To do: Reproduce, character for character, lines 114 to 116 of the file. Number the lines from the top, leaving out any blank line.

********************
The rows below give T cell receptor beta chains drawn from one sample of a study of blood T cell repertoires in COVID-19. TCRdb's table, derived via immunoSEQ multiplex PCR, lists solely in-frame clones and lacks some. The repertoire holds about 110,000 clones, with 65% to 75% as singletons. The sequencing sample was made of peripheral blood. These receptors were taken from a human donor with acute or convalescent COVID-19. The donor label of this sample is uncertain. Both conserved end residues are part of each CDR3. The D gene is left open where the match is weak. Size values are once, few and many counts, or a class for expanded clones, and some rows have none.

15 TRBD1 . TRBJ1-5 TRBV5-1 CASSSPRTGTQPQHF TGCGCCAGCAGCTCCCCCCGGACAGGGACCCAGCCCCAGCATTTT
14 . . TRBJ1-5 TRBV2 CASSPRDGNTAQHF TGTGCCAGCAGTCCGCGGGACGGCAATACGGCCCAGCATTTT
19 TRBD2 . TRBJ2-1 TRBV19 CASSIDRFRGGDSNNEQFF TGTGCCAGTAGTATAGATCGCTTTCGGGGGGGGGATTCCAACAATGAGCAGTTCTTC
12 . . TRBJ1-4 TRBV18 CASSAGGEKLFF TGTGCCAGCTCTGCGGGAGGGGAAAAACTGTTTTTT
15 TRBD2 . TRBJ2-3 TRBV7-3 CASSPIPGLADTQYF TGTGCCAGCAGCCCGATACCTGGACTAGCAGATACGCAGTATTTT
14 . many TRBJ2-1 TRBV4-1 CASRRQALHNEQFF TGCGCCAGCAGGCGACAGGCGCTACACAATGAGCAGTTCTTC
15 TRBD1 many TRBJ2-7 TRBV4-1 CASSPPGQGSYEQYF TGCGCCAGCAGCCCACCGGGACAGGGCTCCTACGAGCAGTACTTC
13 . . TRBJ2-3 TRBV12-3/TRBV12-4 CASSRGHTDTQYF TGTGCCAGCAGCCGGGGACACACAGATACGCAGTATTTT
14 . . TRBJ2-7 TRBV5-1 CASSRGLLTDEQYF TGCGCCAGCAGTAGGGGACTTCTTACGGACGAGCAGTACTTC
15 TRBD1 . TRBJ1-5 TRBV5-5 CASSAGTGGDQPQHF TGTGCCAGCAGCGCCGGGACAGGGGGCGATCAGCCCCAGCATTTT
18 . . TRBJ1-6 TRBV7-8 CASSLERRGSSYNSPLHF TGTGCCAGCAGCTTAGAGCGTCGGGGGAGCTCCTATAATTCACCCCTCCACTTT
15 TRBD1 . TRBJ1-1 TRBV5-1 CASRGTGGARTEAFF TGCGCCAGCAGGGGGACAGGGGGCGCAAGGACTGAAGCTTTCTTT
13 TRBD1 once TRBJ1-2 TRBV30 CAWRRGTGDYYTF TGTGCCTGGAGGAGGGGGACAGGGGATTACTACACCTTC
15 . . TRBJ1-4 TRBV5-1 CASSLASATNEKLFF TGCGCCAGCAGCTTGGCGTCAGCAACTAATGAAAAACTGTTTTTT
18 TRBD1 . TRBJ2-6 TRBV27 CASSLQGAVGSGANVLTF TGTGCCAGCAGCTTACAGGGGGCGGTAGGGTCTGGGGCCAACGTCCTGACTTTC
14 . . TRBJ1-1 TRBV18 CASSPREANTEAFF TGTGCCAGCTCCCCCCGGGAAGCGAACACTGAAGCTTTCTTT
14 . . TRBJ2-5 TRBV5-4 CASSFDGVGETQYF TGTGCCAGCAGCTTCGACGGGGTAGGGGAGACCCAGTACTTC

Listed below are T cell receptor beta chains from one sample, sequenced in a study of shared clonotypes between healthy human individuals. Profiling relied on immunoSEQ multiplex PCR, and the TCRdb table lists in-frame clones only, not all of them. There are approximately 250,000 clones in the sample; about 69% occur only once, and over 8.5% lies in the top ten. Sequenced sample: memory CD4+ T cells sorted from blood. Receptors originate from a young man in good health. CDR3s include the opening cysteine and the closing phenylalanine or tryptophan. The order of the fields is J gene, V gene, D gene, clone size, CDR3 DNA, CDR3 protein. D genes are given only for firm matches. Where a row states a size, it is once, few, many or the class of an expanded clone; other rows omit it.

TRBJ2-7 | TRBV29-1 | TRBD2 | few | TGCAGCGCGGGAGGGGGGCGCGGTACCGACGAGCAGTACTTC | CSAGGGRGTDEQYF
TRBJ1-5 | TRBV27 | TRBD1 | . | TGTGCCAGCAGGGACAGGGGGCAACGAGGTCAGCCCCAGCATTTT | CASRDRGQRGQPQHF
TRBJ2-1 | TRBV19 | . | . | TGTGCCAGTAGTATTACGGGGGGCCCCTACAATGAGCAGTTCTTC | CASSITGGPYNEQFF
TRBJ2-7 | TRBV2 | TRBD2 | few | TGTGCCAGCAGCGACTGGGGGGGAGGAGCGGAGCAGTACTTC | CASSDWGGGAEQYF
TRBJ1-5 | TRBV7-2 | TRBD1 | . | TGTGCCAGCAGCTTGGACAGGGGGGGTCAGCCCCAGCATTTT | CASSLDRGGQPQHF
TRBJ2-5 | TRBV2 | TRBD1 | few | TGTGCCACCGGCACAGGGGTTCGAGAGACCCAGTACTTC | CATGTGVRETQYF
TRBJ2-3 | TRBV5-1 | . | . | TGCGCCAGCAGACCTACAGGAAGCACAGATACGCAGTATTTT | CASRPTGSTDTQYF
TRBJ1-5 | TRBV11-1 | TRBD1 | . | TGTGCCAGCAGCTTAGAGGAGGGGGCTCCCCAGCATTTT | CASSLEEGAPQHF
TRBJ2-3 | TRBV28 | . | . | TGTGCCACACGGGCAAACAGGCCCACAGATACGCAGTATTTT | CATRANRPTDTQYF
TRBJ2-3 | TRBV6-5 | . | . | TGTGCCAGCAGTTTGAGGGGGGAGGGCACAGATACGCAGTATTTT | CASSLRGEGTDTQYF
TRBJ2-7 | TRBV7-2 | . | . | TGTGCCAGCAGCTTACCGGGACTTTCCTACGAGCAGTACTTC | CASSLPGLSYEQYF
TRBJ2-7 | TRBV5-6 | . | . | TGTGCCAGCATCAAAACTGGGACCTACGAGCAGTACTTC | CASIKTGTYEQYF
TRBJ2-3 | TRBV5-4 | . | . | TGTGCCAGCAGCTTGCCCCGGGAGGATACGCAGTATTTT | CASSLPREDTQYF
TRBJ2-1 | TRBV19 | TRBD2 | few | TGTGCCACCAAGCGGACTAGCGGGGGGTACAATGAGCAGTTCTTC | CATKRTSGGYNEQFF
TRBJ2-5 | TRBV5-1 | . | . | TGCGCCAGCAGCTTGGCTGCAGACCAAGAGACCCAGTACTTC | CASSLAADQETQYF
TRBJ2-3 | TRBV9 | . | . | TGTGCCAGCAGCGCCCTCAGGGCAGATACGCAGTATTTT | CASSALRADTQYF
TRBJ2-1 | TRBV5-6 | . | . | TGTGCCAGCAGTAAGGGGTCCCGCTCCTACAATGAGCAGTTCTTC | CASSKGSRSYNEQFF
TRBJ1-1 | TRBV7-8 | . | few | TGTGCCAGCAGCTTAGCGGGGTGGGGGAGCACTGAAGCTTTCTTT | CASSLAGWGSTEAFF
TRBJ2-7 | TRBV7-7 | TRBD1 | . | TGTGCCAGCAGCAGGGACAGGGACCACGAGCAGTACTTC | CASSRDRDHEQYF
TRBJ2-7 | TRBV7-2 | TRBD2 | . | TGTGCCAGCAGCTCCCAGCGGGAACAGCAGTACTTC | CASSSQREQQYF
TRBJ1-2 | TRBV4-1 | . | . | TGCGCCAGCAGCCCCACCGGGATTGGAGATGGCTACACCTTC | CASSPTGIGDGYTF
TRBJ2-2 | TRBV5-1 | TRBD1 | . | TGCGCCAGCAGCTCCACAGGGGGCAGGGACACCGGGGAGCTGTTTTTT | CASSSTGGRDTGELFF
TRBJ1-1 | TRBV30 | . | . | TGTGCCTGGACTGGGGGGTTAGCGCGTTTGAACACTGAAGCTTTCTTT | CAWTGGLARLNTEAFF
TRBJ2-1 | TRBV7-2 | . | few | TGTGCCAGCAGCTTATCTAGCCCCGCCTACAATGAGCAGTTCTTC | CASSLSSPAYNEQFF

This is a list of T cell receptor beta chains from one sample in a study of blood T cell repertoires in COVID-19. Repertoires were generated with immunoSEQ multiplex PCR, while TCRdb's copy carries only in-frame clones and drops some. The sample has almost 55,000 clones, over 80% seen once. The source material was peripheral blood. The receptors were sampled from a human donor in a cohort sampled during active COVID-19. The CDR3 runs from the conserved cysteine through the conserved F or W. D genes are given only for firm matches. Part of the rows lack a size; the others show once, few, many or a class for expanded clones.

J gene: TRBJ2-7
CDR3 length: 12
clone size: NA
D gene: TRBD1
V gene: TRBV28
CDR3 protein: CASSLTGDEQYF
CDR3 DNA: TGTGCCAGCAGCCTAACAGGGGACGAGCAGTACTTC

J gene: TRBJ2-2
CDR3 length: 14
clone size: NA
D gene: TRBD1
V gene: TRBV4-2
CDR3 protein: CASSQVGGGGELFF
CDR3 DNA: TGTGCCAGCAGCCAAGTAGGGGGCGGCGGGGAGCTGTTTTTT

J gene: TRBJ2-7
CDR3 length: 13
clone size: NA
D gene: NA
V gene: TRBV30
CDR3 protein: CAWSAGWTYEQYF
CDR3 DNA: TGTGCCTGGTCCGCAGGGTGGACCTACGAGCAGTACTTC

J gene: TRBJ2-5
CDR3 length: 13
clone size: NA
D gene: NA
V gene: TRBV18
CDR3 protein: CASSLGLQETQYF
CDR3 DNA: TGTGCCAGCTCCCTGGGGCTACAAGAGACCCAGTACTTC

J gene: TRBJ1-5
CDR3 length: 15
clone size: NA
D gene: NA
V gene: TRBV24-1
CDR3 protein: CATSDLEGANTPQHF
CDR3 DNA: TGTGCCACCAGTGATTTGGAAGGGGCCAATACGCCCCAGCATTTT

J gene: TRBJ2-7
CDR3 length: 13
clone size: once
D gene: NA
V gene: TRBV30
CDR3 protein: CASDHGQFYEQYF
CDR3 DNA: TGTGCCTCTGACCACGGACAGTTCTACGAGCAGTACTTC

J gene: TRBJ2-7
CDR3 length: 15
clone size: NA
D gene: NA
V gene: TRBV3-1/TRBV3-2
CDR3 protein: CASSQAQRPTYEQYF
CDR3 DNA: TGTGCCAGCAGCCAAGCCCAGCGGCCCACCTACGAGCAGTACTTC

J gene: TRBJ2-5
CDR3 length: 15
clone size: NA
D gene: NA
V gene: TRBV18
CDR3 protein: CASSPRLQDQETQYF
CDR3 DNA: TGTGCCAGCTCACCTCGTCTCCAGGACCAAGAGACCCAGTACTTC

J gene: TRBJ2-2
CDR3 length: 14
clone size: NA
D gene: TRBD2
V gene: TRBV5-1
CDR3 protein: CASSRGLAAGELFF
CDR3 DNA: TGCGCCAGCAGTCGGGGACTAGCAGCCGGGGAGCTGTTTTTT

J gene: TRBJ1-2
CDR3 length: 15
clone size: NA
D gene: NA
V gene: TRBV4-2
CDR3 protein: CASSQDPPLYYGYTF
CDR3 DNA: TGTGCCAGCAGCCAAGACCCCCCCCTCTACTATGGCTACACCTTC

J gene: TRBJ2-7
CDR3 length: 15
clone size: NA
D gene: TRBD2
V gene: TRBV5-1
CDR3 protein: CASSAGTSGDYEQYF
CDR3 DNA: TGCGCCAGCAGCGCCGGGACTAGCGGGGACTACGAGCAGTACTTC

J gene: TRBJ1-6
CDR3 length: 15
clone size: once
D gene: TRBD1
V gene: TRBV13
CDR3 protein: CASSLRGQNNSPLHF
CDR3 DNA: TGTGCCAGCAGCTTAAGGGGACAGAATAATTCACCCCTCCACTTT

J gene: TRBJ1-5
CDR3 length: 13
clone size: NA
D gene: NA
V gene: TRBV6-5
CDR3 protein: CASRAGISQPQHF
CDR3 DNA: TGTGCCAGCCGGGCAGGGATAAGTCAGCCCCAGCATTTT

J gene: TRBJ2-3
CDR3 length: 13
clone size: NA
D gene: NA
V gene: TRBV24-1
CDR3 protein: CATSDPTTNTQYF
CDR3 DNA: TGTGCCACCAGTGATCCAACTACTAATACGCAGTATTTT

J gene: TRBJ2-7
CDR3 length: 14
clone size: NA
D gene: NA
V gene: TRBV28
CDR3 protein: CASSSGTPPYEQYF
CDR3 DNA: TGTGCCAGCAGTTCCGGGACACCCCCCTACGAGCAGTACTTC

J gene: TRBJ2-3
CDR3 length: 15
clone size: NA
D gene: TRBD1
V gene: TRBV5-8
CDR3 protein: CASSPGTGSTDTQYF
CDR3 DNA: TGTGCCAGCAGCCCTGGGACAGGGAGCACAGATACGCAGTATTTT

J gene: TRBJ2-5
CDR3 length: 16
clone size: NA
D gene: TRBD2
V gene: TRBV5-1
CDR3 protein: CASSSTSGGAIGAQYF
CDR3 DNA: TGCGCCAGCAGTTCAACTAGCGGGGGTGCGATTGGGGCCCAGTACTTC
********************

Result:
CDR3 DNA: TGTGCCAGCAGCCAAGACCCCCCCCTCTACTATGGCTACACCTTC

J gene: TRBJ2-7
CDR3 length: 15